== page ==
An exemplary arrangement of hardware in the program memory unit 13 will now be described with reference to FIG. 2 to show how conditional branch instructions may be also expected by transferring through the multiplexer 16 a branch address into the program pointer 15. For example, to set up a loop of instructions using an X register in the program memory unit as a counter, a branch and count instruction, BCTX, read from the program memory 13a into the register IREG-1 is used to test the content of that X register, and if it is not equal to zero, it is decremented and the branch is taken to again execute an iterative loop. It should be noted that with automatically incremented, indirect addressing provided in the arithmetic unit 17, the next loop processes another value of data. The content of the X register is first preset to the number of values in a block or array of data to be processed using the same iterative loop. Once the X register has been decremented to zero the branch of the instruction BCTX is not taken, and execution of instructions continues beyond the loop.
The instruction is decoded in the register IREG-1. That instruction contains the address Xi in an X memory 21 in the program memory unit. At the next clock pulse, the instruction BCTX is transferred to the register IREG-2 while the branch address BA, is entered in the register IREG-1 and the content of the memory location Xi is transferred from the X memory into the X register through a multiplexer 22. The decoder IDEC-1 controls the multiplexer 22 for that purpose.
During the next phase, 2, the content of the X register is examined in a logic network 23 to determine if it is equal to zero, and if not equal to zero, a signal (≠0) allows the next clock pulse to cause the branch address to be transferred from the register IREG-1 to the program pointer through the multiplexer 16 and the registers IREG-1 and IREG-2 to be reset to zero as in the case of executing an unconditional branch instruction. At the same time, the content of the X register is decremented by 1 by a parallel subtractor 24 which subtracts one from the content of the X register, and the result is stored in the X memory through a multiplexer 25.
Other forms of branch instructions may be similarly implemented through the program memory unit. Branch instructions provide the facility to repeat a sequence of instructions a number of times using the X register to keep track of the number of times the sequence is executed. With automatically incremented indirect addressing, the sequence of instructions will process a different value of data. The X register can also be used to implement other types of instructions. Additionally, the content of the X register can be transferred to the program counter by a transfer instruction in the instruction register IREG-1, such as to preset the program pointer to a predetermined value loaded into the X register from the X memory in response to a preceding load instruction.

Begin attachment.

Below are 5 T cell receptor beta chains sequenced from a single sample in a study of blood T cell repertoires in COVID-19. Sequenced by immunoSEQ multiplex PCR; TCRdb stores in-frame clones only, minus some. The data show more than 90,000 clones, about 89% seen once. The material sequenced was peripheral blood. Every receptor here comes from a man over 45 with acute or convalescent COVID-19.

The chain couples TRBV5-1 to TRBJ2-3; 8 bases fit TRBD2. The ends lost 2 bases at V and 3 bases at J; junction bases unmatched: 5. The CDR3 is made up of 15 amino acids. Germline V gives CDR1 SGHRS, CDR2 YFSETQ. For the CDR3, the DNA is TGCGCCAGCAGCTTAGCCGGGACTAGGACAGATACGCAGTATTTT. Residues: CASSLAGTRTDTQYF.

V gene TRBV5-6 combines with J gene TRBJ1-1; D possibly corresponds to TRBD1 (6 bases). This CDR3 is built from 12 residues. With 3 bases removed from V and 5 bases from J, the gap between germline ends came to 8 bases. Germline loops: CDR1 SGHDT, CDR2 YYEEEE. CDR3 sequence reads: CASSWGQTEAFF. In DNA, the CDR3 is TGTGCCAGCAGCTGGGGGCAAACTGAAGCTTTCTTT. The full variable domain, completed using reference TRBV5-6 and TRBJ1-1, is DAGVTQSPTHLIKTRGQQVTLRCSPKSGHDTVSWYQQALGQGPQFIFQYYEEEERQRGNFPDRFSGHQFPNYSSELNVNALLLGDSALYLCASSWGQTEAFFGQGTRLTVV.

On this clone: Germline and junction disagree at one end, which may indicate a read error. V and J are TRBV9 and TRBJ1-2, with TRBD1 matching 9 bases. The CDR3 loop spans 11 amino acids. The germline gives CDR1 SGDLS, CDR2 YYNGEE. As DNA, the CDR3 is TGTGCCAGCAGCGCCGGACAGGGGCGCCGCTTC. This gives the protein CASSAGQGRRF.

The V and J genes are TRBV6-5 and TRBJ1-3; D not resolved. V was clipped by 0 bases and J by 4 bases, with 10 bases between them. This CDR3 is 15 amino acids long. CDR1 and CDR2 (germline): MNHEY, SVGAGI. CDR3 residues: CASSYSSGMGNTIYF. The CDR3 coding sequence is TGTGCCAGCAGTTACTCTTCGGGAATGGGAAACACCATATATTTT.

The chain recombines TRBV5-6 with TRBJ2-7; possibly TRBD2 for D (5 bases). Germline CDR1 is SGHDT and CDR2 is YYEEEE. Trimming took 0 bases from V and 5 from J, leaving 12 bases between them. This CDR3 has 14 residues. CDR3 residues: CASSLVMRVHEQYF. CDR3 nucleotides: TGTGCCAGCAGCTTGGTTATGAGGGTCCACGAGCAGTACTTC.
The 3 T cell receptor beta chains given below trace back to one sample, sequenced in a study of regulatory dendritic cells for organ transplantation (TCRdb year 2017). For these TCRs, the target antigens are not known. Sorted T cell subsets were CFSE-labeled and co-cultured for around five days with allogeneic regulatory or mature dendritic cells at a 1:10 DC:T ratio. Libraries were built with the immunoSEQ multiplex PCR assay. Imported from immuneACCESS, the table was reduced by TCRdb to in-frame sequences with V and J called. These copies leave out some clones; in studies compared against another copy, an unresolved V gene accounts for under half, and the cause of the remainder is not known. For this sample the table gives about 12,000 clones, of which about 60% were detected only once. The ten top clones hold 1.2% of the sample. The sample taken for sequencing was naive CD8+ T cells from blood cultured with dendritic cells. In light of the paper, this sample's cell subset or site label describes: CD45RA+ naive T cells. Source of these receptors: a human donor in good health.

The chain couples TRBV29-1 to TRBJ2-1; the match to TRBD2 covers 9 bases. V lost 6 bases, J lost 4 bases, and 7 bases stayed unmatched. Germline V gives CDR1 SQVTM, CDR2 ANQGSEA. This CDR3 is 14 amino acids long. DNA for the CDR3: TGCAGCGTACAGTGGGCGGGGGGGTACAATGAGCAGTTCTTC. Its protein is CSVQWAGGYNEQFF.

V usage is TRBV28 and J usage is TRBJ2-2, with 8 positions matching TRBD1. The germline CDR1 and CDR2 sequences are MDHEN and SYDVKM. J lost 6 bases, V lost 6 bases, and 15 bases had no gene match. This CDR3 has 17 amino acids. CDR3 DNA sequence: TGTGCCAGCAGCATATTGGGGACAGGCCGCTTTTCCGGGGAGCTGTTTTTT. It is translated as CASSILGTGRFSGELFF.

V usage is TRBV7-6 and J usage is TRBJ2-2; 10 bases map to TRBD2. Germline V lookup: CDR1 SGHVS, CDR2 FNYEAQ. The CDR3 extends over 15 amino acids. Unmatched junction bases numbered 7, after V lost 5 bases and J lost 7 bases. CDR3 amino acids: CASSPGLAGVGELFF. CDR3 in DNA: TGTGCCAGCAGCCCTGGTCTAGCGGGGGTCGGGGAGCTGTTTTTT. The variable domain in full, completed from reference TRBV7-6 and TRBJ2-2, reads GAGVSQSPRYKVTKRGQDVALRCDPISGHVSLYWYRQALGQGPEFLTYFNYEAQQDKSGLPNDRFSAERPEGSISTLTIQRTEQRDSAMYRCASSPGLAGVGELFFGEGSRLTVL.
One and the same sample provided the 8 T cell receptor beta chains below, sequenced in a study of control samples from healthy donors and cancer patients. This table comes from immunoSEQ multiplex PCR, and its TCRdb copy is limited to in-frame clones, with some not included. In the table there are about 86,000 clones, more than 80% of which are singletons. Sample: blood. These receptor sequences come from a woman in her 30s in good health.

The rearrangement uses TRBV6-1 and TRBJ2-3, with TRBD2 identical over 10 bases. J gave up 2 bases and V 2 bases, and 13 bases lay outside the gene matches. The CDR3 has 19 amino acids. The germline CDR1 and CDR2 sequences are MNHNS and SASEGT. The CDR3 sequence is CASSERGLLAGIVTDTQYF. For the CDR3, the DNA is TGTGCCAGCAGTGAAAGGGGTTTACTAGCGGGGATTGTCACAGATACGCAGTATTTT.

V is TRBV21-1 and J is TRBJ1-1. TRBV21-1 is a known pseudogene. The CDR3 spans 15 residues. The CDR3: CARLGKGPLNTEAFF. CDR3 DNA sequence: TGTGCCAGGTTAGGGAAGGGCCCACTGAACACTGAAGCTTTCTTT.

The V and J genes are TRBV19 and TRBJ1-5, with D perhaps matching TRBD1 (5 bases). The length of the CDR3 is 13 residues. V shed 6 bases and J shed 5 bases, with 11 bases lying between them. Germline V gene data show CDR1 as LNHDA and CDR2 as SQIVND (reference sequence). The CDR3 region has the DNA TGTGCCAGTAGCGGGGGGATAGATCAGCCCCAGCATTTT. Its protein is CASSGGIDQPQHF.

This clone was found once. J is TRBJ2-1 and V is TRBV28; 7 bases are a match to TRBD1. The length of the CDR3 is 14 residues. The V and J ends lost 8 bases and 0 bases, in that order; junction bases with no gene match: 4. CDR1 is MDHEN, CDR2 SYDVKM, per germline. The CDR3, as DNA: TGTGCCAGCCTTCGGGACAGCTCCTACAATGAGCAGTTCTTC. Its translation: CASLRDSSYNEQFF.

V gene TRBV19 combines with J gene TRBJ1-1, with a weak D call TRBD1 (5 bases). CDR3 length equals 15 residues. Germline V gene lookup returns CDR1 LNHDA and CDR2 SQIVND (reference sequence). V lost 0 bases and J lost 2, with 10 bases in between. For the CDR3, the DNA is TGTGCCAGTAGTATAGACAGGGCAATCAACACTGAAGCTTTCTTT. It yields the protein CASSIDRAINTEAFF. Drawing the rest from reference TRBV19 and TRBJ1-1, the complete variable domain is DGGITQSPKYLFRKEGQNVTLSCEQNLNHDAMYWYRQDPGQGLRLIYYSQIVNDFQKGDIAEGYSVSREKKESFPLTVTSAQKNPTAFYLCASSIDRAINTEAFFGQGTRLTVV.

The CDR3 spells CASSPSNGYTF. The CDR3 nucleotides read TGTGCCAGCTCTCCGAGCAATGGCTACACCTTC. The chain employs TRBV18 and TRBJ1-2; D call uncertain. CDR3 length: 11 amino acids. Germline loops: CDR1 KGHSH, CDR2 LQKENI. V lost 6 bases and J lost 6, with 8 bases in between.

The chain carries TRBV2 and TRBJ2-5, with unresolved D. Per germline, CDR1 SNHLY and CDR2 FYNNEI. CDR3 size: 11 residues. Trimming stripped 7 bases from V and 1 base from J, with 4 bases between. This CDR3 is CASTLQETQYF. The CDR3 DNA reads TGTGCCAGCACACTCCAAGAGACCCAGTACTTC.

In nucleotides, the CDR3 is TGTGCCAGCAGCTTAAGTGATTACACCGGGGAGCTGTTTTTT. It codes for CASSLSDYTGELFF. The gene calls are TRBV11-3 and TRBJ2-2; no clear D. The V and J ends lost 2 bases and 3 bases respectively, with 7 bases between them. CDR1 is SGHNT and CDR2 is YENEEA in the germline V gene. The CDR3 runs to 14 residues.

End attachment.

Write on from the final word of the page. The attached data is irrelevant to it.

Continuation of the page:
The concept of automatically incremented indirect addressing of instructions will now be described with reference to FIGS. 3 and 4. In FIG. 3, the arithmetic unit 17 is shown receiving data to be processed from data sources 31 (which may be either one of the input memories) with the result of the data processing being outputed to data sinks 32 (which may be any one of the auxiliary memories). The indirect addresses of the operand source and result destination contained in a given instruction are received from the instruction decoders IDEC-1 and IDEC-7 during the respective first and seventh phases of the control pipeline. The source indirect address selects one of a plurality of pointers 33 and the destination indirect address selects one of a plurality of pointers 34. Each time the pointers 33 and 34 are thus addressed by indirect addresses, the direct addresses read out of the selected pointers (to control the data sources and data sinks) are restored in the pointers 33 and 34 respective increment logic networks 35 and 36. In that manner, when the same instruction is again being executed for the next data value in a block or array of data, the direct addresses contained in the pointers 33 and 34 point to other data source and data sink locations. In the simplest case, the incrementers 35 amnd 36 merely add 1 to the direct addresses being restored in the respected pointers. In practice, however, the concept is implemented to permit programmed control of the value by which the indirect addresses are incremented. This may be accomplished by providing static registers 37 and 38 to store the value. The static registers are, of course, preloaded under program control. Each increment logic network is then implemented as a parallel adder to hold the content of a static register to a direct address as the address is restored in the pointer from which read. The address as read is stored in an address register associated with the memory addressed.